Although I doubt many (any?) Watford fans enjoyed last season, I have to admit that the events of the last week have lifted a little of the gloom I have felt since the Watford FC Board made their catastrophic decision last year. Perhaps time tends to dull your memories of pain, but I have to say that for me the last season has been the hardest to bear of the more than thirty that I have followed Watford from the terraces.
Undoubtedly the Bassett appointment was a bad moment and the subsequent gutting of a strong squad - apparently on the basis of "Did you think GT was a good manager? Yes? You're history then." - made for a disastrous, depressing season. But even amidst all that gloom I could still bring myself to hope that things would get sorted out. I am sure I booed Bassett but I did cheer the team as well. Apart from Trevor Senior.
When GT announced his retirement last year I was sad, but not totally surprised. Had that season been the other way round, with a poor start and a terrific finish, I am sure he would have stayed. As it was, the dismal run of form from just before Christmas was not met with the traditional GT bounce back and I wondered if this reflected a tiredness in the man himself. The retirement therefore made sense, even if it felt too soon to many of us.
I remember the speculation among the fans as we left those end of season games as to who would take over. Many felt that Kenny and Luther should take over - after all, the reserves had just had a stonking season under Luther and Kenny had several more years of managerial experience since his first attempt. Others talked about an outside manager coming in to work with the current management team, something that sounded good to me, although I wasn't sure how many experienced managers would be willing to do this. A few others actually favoured a clean sweep, a high profile manager, etc. I recall being particularly amused to hear that Vialli was being touted as a possibility. I mean, get real!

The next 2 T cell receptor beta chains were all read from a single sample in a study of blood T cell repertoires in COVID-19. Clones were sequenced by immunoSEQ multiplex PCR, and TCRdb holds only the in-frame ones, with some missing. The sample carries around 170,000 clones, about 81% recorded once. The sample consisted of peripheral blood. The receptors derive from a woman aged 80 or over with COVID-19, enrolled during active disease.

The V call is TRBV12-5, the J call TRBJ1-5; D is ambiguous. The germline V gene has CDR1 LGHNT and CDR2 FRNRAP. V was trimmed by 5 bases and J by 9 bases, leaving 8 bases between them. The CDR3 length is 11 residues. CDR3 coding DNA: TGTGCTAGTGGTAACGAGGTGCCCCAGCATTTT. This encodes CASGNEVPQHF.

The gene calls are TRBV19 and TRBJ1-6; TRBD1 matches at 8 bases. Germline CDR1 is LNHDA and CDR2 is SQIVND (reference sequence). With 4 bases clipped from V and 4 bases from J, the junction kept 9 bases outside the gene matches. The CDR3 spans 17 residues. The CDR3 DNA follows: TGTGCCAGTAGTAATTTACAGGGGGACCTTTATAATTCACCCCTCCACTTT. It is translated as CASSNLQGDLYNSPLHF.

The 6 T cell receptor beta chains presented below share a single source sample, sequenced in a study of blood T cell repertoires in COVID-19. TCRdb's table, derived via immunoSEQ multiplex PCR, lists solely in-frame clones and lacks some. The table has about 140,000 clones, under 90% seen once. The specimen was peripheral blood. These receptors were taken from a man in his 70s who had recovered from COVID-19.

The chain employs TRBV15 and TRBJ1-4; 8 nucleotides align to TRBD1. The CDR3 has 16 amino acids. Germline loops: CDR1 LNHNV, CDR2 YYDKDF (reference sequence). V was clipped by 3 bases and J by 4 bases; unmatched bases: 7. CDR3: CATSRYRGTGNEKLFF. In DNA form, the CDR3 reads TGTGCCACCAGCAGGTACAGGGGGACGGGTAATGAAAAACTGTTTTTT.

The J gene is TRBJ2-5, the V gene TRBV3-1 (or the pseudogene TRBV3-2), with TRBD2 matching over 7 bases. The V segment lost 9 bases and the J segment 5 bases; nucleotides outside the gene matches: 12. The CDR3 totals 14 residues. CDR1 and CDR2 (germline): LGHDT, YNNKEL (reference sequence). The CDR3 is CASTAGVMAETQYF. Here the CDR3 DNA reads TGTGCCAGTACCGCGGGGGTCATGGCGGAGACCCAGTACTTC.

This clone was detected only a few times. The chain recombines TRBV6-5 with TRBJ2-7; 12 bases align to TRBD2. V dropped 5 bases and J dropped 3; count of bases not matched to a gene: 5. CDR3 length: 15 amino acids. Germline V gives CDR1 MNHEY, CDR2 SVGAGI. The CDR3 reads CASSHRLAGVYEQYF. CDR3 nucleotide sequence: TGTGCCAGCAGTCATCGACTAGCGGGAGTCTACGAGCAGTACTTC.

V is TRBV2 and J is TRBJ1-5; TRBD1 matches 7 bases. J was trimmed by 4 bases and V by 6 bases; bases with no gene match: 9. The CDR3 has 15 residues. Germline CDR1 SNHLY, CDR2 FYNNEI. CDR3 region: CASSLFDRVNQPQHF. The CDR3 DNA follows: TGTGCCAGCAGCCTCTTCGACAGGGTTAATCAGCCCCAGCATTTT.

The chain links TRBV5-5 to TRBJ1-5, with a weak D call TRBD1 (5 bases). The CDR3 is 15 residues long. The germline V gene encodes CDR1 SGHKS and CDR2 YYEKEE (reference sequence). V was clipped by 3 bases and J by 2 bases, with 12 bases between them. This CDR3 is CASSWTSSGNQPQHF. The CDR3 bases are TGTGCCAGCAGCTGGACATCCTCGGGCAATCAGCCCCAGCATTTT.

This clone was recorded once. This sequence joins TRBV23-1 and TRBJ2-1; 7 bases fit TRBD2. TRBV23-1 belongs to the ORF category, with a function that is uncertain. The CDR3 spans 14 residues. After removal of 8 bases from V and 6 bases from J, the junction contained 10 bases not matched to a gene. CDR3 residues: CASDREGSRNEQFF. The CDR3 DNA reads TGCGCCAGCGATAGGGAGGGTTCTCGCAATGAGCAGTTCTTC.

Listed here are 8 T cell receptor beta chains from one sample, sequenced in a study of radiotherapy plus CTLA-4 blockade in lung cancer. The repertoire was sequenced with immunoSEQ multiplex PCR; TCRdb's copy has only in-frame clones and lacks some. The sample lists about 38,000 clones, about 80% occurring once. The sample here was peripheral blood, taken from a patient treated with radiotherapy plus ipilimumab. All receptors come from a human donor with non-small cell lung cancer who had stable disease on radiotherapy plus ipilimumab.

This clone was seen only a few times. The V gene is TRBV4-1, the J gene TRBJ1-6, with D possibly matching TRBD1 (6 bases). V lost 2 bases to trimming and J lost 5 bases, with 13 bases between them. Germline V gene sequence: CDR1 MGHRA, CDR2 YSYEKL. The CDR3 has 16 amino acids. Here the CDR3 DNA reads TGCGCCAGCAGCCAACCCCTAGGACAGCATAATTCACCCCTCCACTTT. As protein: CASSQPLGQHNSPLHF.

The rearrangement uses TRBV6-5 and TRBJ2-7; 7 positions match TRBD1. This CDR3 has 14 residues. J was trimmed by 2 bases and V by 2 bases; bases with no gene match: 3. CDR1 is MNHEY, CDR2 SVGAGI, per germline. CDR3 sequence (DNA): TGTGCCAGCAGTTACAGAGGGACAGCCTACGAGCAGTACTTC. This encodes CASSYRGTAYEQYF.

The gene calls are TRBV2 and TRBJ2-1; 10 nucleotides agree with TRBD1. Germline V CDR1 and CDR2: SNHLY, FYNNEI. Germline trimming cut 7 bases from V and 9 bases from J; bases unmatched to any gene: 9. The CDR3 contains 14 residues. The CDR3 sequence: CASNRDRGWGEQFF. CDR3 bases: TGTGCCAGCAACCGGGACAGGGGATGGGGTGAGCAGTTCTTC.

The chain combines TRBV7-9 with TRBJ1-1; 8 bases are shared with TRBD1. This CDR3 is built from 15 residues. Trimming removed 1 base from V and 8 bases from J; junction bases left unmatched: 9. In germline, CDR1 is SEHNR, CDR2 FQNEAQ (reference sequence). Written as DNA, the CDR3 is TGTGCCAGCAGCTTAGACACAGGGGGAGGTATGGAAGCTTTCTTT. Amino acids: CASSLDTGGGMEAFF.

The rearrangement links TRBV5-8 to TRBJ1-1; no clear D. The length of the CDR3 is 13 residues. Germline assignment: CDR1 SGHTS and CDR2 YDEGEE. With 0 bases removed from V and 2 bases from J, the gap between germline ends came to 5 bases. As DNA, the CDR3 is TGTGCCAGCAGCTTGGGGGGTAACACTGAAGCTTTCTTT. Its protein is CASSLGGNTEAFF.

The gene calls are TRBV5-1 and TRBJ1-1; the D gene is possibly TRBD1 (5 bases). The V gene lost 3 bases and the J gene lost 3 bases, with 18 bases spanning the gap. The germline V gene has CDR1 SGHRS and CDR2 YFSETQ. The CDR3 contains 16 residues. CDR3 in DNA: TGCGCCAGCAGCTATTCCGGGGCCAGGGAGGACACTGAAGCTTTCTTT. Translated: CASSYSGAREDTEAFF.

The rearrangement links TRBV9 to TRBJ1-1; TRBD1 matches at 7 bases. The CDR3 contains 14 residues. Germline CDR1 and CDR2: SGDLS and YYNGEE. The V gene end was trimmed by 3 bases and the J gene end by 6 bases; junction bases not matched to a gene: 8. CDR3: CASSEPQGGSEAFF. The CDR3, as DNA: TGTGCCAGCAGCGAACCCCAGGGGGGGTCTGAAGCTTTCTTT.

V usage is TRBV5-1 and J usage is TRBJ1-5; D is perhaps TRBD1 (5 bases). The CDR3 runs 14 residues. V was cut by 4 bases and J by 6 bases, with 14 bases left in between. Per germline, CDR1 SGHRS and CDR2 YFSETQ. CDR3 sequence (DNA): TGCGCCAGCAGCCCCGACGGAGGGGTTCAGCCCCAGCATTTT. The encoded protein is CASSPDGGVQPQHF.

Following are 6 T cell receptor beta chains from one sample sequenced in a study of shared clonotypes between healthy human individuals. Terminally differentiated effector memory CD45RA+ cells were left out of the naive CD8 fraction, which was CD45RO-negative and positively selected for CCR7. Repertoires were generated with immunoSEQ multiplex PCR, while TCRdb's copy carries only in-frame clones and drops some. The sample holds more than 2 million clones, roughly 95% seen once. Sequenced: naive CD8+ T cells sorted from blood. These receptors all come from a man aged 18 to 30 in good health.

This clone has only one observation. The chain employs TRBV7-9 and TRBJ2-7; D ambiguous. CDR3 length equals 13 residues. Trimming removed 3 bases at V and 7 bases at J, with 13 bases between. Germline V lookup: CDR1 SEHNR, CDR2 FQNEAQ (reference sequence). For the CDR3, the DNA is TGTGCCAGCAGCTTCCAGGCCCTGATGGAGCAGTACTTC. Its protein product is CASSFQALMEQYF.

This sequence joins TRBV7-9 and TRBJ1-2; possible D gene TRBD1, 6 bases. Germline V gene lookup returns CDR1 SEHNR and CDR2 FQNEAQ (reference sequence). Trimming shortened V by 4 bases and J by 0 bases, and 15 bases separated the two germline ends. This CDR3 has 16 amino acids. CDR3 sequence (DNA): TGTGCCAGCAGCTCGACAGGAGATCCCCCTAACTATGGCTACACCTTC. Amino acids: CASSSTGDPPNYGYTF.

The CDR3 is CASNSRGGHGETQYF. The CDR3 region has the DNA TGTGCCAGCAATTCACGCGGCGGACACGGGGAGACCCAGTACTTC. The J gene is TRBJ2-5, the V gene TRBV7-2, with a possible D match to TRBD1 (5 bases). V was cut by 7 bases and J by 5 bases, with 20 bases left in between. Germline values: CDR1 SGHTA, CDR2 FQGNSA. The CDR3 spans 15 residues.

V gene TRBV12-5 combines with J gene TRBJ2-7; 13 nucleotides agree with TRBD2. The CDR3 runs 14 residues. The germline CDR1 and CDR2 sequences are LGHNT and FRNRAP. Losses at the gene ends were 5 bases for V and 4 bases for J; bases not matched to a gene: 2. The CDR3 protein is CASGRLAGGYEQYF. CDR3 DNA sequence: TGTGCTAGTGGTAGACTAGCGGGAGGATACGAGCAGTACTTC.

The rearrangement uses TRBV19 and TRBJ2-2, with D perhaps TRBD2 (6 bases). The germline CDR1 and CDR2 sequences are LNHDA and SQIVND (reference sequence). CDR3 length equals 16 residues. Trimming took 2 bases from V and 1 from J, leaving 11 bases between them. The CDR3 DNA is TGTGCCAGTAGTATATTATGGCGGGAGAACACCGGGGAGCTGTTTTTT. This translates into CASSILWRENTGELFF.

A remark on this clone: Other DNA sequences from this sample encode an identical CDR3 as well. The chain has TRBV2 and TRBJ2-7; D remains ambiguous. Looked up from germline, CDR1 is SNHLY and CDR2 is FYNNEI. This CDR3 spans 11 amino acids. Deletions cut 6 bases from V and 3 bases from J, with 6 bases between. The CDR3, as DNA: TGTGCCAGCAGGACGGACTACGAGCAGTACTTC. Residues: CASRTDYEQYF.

I felt certain that for our businesslike Board the lessons of the Bassett era had been learnt. We needed to sort things out in defence but basically had a good squad. There was no need for major changes. I was particularly reassured to see Tim Shaw quoted in the press (in the Metro, to be accurate, but it's nearly the same thing) as saying that any new manager would be required to work with the current team and that continuity was the top priority. A week later, Vialli was appointed and most of the management team was sacked, to be replaced with an assortment of less qualified and less successful cronies. I was horrified.
I wrote to Tim Shaw to make my views known and, much to his credit (and my surprise), he actually replied. He tended to focus on the departure of Kenny and Luther in terms of its manner rather than its implications for club policy but he did admit that:
1) the board had changed its policy (because Vialli was such a strong candidate) and
2) they were taking a punt (my words, not his) and that only time would tell (his words).
A lot of comment has been made about the Board, along the lines that they are rich businessmen who should be dipping into their pockets to bail out the club, etc. The view seems to be that their crime is not digging deeply enough into their own coffers. In my view, they should be heavily criticised, not for their financial contributions but for being very bad businessmen - certainly in this case.
They had formulated a policy - continuity. They had seen this work elsewhere (Liverpool post-Shankley comes to mind). They had seen its opposite go badly wrong elsewhere (that name Bassett comes to mind again). What sort of manager is it that lets all their business sense fly out the window the instant a famous face with an exciting foreign accent walks through the door? A poor one.